Typical embodiments of the invention use interferon-α that is conjugated to a polyethylene glycol polyol (i.e. a “pegylated interferon-alpha”). As used herein, the term “pegylated interferon-alpha” as used herein means polyethylene glycol modified conjugates of interferon-alpha, preferably pegylated interferon alfa-2a, pegylated interferon alfa-2b, or a pegylated consensus interferon, more preferably pegylated interferon alfa-2a and pegylated interferon alfa-2b. The preferred polyethylene-glycol-interferon alfa-2b conjugate is PEG12000-interferon alpha 2b. The phrases “12,000 molecular weight polyethylene glycol conjugated interferon alpha” and “PEG12000-IFN alpha” as used herein mean conjugates such as are prepared according to the methods of International Application No. WO 95/13090 and containing urethane linkages between the interferon alfa-2a or -2b amino groups and polyethylene glycol having an average molecular weight of 12000.

Embodiments of the methods disclosed herein include the administration of ribavirin. Ribavirin, 1-β-D-ribofuranosyl-1H-1,2,4-triazole-3-carboxamide, available from ICN Pharmaceuticals, Inc., Costa Mesa, Calif., is described in the Merck Index, compound No. 8199, Eleventh Edition. Its manufacture and formulation is described in U.S. Pat. No. 4,211,771. The in vitro inhibitory concentrations of ribavirin are disclosed in Goodman & Gilman's “The Pharmacological Basis of Therapeutics”, Ninth Edition, (1996) McGraw Hill, New York, at pages 1214-1215. The Virazole product information discloses a dose of 20 mg/mL of Virazole aerosol for 18 hours exposure in the 1999 Physicians Desk Reference at pages 1382-1384. Typical ribavirin dosage and dosage regimens are also disclosed by Sidwell, R. W., et al. Pharmacol. Ther 1979 Vol 6. pp 123-146 in section 2.2 pp 126-130. Fernandes, H., et al., Eur. J. Epidemiol., 1986, Vol 2(1) ppl-14 at pages 4-9 disclose dosage and dosage regimens for oral, parenteral and aerosol administration of ribavirin in various preclinical and clinical studies.

In practicing the methods of the invention, the dosage amount, dosage period, dosage schedule, dosage route, and so on for interferon-α and/or ribavirin encompass those generally used in the art to administer these agents in a manner that produces an improvement in one or more physiological conditions associated with a chronic hepatitis C infection. In this context, skilled artisans understand that a variety of dosage regimens known in the art can be employed in and/or adapted to the methods of the invention (e.g. those described in United States Patent Applications 20060088502 and 20060024271 and U.S. Pat. No. 6,849,254 the contents of which are incorporated by reference).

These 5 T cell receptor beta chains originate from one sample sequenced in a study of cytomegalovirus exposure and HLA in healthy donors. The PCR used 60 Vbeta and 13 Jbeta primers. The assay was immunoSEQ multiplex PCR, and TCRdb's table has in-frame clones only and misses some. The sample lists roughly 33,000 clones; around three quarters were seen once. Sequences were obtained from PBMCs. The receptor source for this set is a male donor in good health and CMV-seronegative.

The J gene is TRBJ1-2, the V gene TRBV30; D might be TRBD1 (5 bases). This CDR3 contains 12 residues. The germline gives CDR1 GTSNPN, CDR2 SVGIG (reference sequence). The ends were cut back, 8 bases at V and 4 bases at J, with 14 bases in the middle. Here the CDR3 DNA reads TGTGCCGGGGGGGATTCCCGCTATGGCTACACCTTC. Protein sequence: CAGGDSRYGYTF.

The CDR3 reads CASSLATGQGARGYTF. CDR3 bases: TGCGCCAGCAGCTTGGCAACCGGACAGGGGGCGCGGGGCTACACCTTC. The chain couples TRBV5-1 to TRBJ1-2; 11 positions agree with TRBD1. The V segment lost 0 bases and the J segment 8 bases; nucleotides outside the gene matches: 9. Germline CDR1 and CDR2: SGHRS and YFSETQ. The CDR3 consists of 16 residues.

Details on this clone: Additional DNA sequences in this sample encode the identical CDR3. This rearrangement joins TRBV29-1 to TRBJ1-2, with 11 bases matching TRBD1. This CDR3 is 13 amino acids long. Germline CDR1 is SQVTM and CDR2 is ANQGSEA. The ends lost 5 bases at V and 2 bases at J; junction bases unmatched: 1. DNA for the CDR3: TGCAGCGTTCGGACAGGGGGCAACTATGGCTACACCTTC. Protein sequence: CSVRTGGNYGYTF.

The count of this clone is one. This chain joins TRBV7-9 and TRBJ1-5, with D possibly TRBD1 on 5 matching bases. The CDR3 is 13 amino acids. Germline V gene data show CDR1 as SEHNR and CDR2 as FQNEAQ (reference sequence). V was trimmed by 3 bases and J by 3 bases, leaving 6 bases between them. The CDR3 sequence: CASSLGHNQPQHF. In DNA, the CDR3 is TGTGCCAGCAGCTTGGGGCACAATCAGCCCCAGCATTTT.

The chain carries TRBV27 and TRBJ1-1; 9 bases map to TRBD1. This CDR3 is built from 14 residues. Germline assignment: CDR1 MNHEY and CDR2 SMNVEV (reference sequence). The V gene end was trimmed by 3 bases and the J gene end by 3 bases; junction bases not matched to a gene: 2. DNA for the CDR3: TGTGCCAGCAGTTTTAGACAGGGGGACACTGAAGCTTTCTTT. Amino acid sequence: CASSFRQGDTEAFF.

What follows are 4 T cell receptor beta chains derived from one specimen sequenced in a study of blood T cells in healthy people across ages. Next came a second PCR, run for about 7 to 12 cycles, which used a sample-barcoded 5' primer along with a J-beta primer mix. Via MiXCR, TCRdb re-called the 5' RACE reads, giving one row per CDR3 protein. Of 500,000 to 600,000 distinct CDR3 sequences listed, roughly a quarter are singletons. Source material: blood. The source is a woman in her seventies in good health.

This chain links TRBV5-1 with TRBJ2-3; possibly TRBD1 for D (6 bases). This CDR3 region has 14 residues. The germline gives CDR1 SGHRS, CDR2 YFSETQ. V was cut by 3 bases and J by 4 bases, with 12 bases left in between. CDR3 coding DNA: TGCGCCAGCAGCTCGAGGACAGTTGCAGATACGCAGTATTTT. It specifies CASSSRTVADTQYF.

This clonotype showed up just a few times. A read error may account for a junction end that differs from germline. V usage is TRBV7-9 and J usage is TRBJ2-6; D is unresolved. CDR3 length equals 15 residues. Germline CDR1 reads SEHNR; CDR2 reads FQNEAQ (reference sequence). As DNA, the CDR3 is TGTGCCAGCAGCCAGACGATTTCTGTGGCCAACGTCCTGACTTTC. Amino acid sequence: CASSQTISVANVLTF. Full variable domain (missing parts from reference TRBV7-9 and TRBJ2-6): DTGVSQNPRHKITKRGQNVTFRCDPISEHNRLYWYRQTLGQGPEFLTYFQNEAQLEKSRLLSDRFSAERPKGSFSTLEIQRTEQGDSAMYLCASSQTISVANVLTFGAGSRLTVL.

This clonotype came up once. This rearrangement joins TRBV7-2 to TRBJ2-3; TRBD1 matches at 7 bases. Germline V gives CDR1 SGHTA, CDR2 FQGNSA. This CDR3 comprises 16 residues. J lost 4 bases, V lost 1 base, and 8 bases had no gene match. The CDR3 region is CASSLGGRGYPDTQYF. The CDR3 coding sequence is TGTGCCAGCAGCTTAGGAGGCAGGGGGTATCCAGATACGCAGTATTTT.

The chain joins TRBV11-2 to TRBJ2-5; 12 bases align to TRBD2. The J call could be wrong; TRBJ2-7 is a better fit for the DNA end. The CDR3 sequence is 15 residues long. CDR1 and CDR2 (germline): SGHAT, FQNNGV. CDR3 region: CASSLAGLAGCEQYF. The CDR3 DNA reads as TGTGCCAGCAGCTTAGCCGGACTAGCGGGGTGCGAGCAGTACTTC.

As is known in the art, interferon-α can be administered at fairly high dose (e.g. up to 300 million IU/m2 subcutaneously) without adverse reactions. In this context, medical personnel typically control and/or modify an interferon-α dosage regimen depending on the constellation of clinical factors observed in a specific individual (factors which are known to change during treatment). In particular, artisans understand that for HCV infections, one single predetermined regimen is not applicable to all patients and that optimally effective regimens are typically those that are individually designed in view of various factors observed in a specific individual. For example, medical personnel may select a specific interferon-α dosage regimen based upon the genotype or subtype of HCV that is observed to be infecting the patient and/or the amount of HCV-RNA per ml of serum in the patient as measured by a quantitative PCR method. As is similarly known in the art, the dosage regimen may be selected or controlled depending on the weight and age of a patient, whether the patient is known to be a nonresponder or relapser, or whether the patient is observed to have another pertinent pathological condition (e.g. cirrhosis of the liver, hepatocarcinoma, HIV infection, or the like). Depending upon for example the constellation clinical factors observed in a specific individual, the interferon-α (and ribavirin) can be administered on a weekly (QW), twice a week (BIW), three times a week (TIW), every other day (QOD) or on a daily basis. Similarly, depending upon for example the clinical factors and/or personal needs of the patients, these therapeutic agents can be administered via a variety of routes, for example subcutaneously, intramuscularly or intravenously. In certain dosage regimens, an infusion delivery device (e.g. a medication infusion pump) is used to deliver interferon-α. In other dosage regimens, an infusion delivery device is not used, and the interferon-α is delivered via injection with a conventional syringe. In this context, the following descriptions of various illustrative schemes for administering therapeutically effective amounts of the combination therapy of interferon-α and ribavirin are not limiting and are instead provided merely as typical examples of dosage regimens known in the art that can be employed and/or adapted to the methods of the invention.